Study European retail in 2019
For more than 30 years, the key goal of the European Union’s cohesion policy has been the dismantling of regional and international economic disparities among the member states. The EU is closer than ever to achieving this goal with respect to per capita purchasing power, at least at the national level.
The ten EU nations with the highest per capita purchasing power gains this past year all have below-average purchasing power and were admitted into the EU as part of or after the eastward enlargement. Increasingly tight job markets in these nations have led to sizeable pay increases. For example, citizens of the growth forerunners Latvia and the Czech Republic have €8,030 (+10.3%) and €9,492 (+9.3%) at their annual disposal, respectively. This moves them closer to the European average of €16,878 (+3.0%), although continued progression in that direction is likely to require the ongoing support of the European Union.
The majority of European con-sumers are currently subjected to opposing forces. On the one hand, this consists of uncertainty over Brexit, trade conflicts and weaker growth prospects in important export markets such as China. But on the other hand, consumers have a more robust labor market, higher wage increases and mod-erate prices for crude oil. This means that the purchasing power gains in real terms enjoyed by citizens in the majority of EU countries tend to go toward savings rather than retail purchases given the dampened consumer climate.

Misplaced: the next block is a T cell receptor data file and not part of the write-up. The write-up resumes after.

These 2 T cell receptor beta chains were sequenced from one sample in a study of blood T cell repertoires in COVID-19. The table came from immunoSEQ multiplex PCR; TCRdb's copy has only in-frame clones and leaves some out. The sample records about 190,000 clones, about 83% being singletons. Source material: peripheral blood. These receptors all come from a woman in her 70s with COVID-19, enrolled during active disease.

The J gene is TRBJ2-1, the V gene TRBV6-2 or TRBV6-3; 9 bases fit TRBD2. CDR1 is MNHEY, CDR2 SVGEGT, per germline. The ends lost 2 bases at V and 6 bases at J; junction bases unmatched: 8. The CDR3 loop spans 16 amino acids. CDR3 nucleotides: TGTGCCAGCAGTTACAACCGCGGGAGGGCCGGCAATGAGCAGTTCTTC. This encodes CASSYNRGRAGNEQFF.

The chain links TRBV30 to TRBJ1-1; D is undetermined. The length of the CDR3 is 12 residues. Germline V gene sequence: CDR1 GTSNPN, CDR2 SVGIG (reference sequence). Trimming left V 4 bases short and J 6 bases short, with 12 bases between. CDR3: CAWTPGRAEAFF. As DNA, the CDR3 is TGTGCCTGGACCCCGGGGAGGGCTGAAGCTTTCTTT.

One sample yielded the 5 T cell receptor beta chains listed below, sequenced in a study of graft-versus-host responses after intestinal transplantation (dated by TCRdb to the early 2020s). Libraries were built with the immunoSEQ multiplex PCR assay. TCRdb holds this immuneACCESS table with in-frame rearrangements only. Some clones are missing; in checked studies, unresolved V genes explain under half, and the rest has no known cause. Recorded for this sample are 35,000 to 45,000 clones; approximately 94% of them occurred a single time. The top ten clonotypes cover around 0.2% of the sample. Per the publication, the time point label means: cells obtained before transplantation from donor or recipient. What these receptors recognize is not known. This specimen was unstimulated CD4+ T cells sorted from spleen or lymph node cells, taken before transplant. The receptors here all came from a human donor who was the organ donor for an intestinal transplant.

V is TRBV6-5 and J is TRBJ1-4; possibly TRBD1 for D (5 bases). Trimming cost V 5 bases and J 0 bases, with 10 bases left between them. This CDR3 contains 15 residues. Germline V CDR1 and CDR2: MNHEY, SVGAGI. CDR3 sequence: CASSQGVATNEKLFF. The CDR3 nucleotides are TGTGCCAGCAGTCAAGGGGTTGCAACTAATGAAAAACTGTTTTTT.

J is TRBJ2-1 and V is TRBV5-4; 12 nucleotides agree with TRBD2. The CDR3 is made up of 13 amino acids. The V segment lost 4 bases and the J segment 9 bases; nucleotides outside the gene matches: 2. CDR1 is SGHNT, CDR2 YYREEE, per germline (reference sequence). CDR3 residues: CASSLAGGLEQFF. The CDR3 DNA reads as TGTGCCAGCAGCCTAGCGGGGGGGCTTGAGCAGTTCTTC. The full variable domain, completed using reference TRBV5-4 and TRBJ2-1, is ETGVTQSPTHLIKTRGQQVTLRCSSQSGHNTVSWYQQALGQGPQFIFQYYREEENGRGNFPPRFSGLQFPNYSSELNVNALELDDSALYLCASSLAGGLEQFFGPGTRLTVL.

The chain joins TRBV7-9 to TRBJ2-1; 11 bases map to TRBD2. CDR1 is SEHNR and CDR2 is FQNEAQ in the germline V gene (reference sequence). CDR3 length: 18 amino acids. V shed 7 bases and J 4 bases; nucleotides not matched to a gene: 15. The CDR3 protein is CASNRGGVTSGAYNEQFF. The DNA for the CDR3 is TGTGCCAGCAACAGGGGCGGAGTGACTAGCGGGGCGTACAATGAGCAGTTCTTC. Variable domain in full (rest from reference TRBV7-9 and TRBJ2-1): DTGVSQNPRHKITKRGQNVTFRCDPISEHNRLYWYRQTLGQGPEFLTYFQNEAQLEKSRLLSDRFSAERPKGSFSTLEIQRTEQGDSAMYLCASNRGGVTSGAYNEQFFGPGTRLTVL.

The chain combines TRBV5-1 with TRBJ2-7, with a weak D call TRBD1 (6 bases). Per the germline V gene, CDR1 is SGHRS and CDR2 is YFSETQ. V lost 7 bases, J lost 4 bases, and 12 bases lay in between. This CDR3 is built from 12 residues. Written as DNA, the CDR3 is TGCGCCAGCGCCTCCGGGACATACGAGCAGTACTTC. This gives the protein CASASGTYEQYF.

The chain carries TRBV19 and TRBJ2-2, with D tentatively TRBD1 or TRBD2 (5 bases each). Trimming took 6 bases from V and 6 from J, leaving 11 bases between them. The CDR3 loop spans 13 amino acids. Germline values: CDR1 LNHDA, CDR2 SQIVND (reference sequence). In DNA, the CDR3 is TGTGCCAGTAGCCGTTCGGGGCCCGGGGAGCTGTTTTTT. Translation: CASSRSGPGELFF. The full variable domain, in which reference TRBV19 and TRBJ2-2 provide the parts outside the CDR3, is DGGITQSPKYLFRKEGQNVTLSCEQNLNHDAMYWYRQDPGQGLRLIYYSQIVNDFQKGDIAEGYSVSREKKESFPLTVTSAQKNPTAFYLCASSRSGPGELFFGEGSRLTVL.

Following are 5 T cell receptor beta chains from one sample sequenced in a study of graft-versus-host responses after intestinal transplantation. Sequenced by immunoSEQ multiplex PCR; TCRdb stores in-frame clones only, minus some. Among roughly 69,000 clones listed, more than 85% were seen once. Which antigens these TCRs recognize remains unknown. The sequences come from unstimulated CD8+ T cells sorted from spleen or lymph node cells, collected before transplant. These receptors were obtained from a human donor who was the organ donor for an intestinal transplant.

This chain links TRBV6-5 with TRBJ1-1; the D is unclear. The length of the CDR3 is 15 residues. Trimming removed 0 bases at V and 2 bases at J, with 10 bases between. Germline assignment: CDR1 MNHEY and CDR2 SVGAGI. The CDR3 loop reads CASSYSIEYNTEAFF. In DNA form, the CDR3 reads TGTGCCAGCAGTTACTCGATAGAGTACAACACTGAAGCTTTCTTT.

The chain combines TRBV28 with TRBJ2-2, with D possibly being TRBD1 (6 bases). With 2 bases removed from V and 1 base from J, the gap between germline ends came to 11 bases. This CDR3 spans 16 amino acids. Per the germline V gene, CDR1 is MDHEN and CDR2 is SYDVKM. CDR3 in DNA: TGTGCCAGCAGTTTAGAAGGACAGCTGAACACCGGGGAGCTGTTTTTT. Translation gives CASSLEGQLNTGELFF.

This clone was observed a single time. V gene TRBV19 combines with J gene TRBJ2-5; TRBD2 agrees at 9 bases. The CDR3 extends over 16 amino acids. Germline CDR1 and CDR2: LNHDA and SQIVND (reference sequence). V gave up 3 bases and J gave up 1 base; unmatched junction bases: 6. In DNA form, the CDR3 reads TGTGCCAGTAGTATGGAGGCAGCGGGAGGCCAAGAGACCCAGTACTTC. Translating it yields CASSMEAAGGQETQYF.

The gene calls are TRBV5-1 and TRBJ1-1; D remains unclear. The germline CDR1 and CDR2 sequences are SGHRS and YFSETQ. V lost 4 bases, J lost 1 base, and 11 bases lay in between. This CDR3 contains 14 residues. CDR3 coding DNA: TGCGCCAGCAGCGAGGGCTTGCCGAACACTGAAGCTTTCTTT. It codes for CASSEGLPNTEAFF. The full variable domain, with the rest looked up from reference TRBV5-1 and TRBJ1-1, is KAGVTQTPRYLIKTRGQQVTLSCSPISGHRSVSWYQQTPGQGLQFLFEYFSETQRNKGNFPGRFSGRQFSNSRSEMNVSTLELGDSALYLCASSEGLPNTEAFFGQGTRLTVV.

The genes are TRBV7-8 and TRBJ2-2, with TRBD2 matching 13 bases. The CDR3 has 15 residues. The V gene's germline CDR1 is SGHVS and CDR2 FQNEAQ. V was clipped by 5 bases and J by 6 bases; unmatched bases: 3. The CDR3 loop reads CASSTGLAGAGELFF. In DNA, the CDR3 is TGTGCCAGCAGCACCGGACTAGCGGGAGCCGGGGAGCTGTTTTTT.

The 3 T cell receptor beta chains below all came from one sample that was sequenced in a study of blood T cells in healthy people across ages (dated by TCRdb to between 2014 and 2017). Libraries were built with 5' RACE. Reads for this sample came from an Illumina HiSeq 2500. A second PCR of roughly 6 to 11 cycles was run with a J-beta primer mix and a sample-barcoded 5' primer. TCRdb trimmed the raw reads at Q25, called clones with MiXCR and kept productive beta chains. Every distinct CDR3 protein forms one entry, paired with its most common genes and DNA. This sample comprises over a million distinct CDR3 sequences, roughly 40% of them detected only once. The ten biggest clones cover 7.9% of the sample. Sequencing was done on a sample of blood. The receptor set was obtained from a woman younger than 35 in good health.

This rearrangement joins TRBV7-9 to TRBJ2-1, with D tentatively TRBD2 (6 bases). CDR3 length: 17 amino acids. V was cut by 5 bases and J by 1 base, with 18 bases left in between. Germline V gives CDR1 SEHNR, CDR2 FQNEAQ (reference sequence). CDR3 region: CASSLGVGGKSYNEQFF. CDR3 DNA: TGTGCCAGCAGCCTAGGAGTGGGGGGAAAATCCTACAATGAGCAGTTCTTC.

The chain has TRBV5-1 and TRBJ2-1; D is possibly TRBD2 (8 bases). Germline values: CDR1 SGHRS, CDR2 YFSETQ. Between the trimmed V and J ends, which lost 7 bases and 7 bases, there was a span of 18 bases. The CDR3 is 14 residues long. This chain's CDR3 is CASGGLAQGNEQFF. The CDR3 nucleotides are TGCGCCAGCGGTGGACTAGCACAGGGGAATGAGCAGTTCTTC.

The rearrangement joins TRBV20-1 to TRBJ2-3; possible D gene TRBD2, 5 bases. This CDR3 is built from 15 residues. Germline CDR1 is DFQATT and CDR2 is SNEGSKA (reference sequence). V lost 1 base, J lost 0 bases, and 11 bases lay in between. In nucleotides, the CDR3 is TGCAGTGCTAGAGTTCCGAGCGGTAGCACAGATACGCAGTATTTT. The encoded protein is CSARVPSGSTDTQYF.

In light of the continued dynamic growth in online retail, GfK anticipates nominal turnover growth of +2% for the EU-27 nations, a figure that is only slightly above the rate of inflation. By contrast, they expect positive growth for Spain: At the beginning of 2019, the minimum wage was increased by +22%, which will directly and indi-rectly benefit 2.5 mill. people according to the Spanish government. With this in mind, the experts predict nominal turnover growth of +2.4% for the Iberian nation. Given the expected inflation rate of +1.2%, this should equate to a turnover increase in real terms for brick-and-mortar retail.
France also experienced a meaningful development at the beginning of the year. The tax system was finally changed from an annual collection for the expired calendar year to a monthly deduction at source taken from income. This could negatively affect consumer mood. But due to a fiscal stimulus effect coming into play in 2019, GfK expects that turnover in brick-and-mortar retail will increase by +2.8% despite the growing savings trend. Particularly in the Scandinavian countries as well as in Austria, Germany and Switzerland, brick-and- mortar retail has declined in relative importance in recent years with respect to overall consumer expenditures.
Prices in the EU continue to develop moderately. While the inflation rate of 1.9% in 2018 is the highest since 2012, it is still just below the 2% goal considered ideal for the economy.